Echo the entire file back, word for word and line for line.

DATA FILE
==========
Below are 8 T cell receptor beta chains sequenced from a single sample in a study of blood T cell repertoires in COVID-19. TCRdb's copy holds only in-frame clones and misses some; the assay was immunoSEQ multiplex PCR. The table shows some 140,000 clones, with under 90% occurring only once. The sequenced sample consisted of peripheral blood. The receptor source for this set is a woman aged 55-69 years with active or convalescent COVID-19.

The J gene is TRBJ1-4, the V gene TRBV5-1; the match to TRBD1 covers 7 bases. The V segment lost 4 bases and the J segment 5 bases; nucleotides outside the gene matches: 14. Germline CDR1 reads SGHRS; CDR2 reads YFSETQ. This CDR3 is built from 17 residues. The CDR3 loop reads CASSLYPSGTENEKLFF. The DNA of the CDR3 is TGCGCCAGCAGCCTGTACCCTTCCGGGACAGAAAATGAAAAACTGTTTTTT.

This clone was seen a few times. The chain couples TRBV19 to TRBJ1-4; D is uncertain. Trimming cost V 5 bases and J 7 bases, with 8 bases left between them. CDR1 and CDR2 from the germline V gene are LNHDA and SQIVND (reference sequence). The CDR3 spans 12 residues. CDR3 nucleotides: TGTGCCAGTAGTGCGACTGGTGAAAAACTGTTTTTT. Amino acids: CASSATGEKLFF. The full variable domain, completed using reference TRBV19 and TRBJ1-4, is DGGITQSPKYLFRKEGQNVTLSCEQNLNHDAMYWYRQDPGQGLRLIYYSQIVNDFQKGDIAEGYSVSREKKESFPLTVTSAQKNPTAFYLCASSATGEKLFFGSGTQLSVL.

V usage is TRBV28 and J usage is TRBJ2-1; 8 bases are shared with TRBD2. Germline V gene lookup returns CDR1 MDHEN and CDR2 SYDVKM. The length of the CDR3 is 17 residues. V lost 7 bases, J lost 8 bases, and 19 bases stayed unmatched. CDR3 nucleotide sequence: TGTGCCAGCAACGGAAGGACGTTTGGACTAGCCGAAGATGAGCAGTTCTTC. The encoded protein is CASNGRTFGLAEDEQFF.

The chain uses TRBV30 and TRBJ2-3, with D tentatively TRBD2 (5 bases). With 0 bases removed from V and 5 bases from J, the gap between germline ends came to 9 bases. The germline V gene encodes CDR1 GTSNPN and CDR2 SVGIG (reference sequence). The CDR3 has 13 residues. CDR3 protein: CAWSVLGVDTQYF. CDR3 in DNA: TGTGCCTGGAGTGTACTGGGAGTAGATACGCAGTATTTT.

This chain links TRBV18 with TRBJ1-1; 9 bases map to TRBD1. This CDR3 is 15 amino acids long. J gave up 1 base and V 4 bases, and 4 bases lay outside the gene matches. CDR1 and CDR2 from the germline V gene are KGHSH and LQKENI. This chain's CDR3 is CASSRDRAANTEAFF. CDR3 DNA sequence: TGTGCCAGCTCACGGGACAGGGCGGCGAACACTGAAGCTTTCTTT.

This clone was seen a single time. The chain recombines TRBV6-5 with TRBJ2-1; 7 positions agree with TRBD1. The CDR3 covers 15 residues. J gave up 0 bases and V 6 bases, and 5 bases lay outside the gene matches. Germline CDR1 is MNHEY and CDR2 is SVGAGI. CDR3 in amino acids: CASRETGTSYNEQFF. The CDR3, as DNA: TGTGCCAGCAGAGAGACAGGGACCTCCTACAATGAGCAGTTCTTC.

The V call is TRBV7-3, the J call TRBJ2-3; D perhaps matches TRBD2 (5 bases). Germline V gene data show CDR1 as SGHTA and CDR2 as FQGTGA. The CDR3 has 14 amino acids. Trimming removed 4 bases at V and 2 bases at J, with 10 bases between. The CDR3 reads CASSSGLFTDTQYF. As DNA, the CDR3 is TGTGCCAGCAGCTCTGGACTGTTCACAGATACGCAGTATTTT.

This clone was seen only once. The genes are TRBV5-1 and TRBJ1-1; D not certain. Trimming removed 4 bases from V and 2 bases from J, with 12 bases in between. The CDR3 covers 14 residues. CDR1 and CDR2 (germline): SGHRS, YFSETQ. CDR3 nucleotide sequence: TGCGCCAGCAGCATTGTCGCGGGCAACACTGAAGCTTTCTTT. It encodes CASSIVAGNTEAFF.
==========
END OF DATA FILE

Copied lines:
Below are 8 T cell receptor beta chains sequenced from a single sample in a study of blood T cell repertoires in COVID-19. TCRdb's copy holds only in-frame clones and misses some; the assay was immunoSEQ multiplex PCR. The table shows some 140,000 clones, with under 90% occurring only once. The sequenced sample consisted of peripheral blood. The receptor source for this set is a woman aged 55-69 years with active or convalescent COVID-19.

The J gene is TRBJ1-4, the V gene TRBV5-1; the match to TRBD1 covers 7 bases. The V segment lost 4 bases and the J segment 5 bases; nucleotides outside the gene matches: 14. Germline CDR1 reads SGHRS; CDR2 reads YFSETQ. This CDR3 is built from 17 residues. The CDR3 loop reads CASSLYPSGTENEKLFF. The DNA of the CDR3 is TGCGCCAGCAGCCTGTACCCTTCCGGGACAGAAAATGAAAAACTGTTTTTT.

This clone was seen a few times. The chain couples TRBV19 to TRBJ1-4; D is uncertain. Trimming cost V 5 bases and J 7 bases, with 8 bases left between them. CDR1 and CDR2 from the germline V gene are LNHDA and SQIVND (reference sequence). The CDR3 spans 12 residues. CDR3 nucleotides: TGTGCCAGTAGTGCGACTGGTGAAAAACTGTTTTTT. Amino acids: CASSATGEKLFF. The full variable domain, completed using reference TRBV19 and TRBJ1-4, is DGGITQSPKYLFRKEGQNVTLSCEQNLNHDAMYWYRQDPGQGLRLIYYSQIVNDFQKGDIAEGYSVSREKKESFPLTVTSAQKNPTAFYLCASSATGEKLFFGSGTQLSVL.

V usage is TRBV28 and J usage is TRBJ2-1; 8 bases are shared with TRBD2. Germline V gene lookup returns CDR1 MDHEN and CDR2 SYDVKM. The length of the CDR3 is 17 residues. V lost 7 bases, J lost 8 bases, and 19 bases stayed unmatched. CDR3 nucleotide sequence: TGTGCCAGCAACGGAAGGACGTTTGGACTAGCCGAAGATGAGCAGTTCTTC. The encoded protein is CASNGRTFGLAEDEQFF.

The chain uses TRBV30 and TRBJ2-3, with D tentatively TRBD2 (5 bases). With 0 bases removed from V and 5 bases from J, the gap between germline ends came to 9 bases. The germline V gene encodes CDR1 GTSNPN and CDR2 SVGIG (reference sequence). The CDR3 has 13 residues. CDR3 protein: CAWSVLGVDTQYF. CDR3 in DNA: TGTGCCTGGAGTGTACTGGGAGTAGATACGCAGTATTTT.

This chain links TRBV18 with TRBJ1-1; 9 bases map to TRBD1. This CDR3 is 15 amino acids long. J gave up 1 base and V 4 bases, and 4 bases lay outside the gene matches. CDR1 and CDR2 from the germline V gene are KGHSH and LQKENI. This chain's CDR3 is CASSRDRAANTEAFF. CDR3 DNA sequence: TGTGCCAGCTCACGGGACAGGGCGGCGAACACTGAAGCTTTCTTT.

This clone was seen a single time. The chain recombines TRBV6-5 with TRBJ2-1; 7 positions agree with TRBD1. The CDR3 covers 15 residues. J gave up 0 bases and V 6 bases, and 5 bases lay outside the gene matches. Germline CDR1 is MNHEY and CDR2 is SVGAGI. CDR3 in amino acids: CASRETGTSYNEQFF. The CDR3, as DNA: TGTGCCAGCAGAGAGACAGGGACCTCCTACAATGAGCAGTTCTTC.

The V call is TRBV7-3, the J call TRBJ2-3; D perhaps matches TRBD2 (5 bases). Germline V gene data show CDR1 as SGHTA and CDR2 as FQGTGA. The CDR3 has 14 amino acids. Trimming removed 4 bases at V and 2 bases at J, with 10 bases between. The CDR3 reads CASSSGLFTDTQYF. As DNA, the CDR3 is TGTGCCAGCAGCTCTGGACTGTTCACAGATACGCAGTATTTT.

This clone was seen only once. The genes are TRBV5-1 and TRBJ1-1; D not certain. Trimming removed 4 bases from V and 2 bases from J, with 12 bases in between. The CDR3 covers 14 residues. CDR1 and CDR2 (germline): SGHRS, YFSETQ. CDR3 nucleotide sequence: TGCGCCAGCAGCATTGTCGCGGGCAACACTGAAGCTTTCTTT. It encodes CASSIVAGNTEAFF.